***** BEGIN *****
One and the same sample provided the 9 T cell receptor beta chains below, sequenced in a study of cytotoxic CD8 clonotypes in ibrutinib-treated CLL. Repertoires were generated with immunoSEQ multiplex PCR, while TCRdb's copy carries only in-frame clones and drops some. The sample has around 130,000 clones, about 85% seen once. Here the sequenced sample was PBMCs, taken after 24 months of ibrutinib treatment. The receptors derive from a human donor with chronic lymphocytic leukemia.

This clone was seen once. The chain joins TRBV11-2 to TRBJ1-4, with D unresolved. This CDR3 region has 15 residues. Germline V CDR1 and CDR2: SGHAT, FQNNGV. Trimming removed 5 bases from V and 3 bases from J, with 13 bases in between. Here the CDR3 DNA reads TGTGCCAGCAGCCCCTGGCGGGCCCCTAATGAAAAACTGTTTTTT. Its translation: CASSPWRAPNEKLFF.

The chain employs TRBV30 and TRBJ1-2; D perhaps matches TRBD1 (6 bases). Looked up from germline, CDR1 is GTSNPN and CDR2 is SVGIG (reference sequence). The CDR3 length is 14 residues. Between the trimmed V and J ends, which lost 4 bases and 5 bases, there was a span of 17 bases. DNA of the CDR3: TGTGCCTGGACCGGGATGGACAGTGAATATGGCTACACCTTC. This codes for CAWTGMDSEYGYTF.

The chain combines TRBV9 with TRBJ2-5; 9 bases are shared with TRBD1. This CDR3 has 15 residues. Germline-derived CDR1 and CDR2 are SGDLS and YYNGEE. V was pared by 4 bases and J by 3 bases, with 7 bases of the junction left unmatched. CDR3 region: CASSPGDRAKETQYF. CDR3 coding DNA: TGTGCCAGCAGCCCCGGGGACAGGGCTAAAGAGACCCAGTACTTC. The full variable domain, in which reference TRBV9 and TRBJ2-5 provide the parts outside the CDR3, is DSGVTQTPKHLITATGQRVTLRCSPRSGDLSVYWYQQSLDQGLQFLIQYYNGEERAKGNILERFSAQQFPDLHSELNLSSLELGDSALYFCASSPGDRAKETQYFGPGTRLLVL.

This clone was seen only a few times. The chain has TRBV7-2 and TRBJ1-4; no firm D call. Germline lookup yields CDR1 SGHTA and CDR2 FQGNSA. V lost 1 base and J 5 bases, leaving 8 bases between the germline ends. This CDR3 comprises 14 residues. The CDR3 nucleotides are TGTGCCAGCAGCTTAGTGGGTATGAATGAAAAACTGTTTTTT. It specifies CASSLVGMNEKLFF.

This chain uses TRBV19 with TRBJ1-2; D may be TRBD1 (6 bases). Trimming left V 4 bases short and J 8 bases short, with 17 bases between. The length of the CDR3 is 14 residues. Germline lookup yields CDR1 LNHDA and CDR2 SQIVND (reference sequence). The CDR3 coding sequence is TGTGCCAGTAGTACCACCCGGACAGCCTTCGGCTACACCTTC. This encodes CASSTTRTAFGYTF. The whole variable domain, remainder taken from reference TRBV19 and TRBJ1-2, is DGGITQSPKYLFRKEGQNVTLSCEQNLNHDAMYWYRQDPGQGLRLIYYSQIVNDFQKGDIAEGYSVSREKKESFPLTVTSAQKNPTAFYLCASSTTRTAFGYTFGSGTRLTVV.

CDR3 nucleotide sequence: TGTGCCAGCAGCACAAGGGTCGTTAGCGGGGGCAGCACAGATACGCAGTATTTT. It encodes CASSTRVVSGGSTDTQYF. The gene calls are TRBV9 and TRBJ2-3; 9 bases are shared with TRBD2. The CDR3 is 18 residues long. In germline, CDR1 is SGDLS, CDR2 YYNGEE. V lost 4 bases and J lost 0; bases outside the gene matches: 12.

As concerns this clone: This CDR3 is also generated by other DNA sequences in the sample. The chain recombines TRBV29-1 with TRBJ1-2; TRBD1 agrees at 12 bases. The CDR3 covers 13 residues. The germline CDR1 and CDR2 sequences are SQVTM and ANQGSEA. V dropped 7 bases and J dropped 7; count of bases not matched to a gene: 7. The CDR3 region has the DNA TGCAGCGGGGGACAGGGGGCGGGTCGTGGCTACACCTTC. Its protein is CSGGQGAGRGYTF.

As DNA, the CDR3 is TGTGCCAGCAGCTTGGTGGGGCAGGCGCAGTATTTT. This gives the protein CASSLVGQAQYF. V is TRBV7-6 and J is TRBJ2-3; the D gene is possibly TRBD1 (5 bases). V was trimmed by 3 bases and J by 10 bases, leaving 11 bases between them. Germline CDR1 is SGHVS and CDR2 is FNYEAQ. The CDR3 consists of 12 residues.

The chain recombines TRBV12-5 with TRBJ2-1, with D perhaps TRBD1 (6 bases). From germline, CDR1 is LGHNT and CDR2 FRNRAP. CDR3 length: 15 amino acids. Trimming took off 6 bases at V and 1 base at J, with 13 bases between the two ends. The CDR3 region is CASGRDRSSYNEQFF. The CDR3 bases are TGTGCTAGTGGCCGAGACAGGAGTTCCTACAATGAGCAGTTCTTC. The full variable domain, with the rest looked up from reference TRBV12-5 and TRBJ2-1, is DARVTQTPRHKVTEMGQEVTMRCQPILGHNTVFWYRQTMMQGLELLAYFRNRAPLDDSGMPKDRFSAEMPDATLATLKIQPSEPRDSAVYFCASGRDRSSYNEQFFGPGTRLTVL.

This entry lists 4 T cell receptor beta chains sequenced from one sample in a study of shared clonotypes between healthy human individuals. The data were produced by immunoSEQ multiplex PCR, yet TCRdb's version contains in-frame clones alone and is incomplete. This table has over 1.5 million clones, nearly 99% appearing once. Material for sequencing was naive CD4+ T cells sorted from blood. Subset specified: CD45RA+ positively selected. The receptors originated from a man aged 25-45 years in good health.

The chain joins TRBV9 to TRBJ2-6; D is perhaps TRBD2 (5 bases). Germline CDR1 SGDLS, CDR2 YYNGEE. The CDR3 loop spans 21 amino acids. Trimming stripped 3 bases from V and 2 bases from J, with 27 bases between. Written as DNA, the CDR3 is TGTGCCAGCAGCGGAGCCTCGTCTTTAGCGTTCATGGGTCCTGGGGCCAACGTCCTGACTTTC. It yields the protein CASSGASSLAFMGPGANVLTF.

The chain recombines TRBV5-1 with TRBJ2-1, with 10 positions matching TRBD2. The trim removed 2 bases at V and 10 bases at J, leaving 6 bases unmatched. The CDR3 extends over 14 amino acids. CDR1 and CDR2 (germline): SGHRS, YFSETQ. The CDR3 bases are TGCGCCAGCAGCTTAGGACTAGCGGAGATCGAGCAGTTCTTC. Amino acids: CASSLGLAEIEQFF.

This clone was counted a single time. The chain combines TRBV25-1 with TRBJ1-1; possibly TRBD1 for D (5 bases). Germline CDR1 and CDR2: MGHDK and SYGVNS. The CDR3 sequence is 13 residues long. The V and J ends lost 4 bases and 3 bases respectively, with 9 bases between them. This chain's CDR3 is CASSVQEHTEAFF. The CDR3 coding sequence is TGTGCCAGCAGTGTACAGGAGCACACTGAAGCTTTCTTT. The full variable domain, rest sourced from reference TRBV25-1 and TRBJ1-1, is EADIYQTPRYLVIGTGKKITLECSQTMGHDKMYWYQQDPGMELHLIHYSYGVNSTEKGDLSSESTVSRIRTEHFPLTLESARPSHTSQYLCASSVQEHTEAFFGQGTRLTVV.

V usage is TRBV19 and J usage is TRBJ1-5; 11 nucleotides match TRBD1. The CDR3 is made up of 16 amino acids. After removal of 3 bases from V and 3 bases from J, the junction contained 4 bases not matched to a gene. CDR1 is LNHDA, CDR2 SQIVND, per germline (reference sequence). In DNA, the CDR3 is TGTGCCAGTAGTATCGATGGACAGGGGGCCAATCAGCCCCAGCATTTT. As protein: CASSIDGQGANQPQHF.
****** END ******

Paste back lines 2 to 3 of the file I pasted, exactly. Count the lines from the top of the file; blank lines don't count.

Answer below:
This clone was seen once. The chain joins TRBV11-2 to TRBJ1-4, with D unresolved. This CDR3 region has 15 residues. Germline V CDR1 and CDR2: SGHAT, FQNNGV. Trimming removed 5 bases from V and 3 bases from J, with 13 bases in between. Here the CDR3 DNA reads TGTGCCAGCAGCCCCTGGCGGGCCCCTAATGAAAAACTGTTTTTT. Its translation: CASSPWRAPNEKLFF.

The chain employs TRBV30 and TRBJ1-2; D perhaps matches TRBD1 (6 bases). Looked up from germline, CDR1 is GTSNPN and CDR2 is SVGIG (reference sequence). The CDR3 length is 14 residues. Between the trimmed V and J ends, which lost 4 bases and 5 bases, there was a span of 17 bases. DNA of the CDR3: TGTGCCTGGACCGGGATGGACAGTGAATATGGCTACACCTTC. This codes for CAWTGMDSEYGYTF.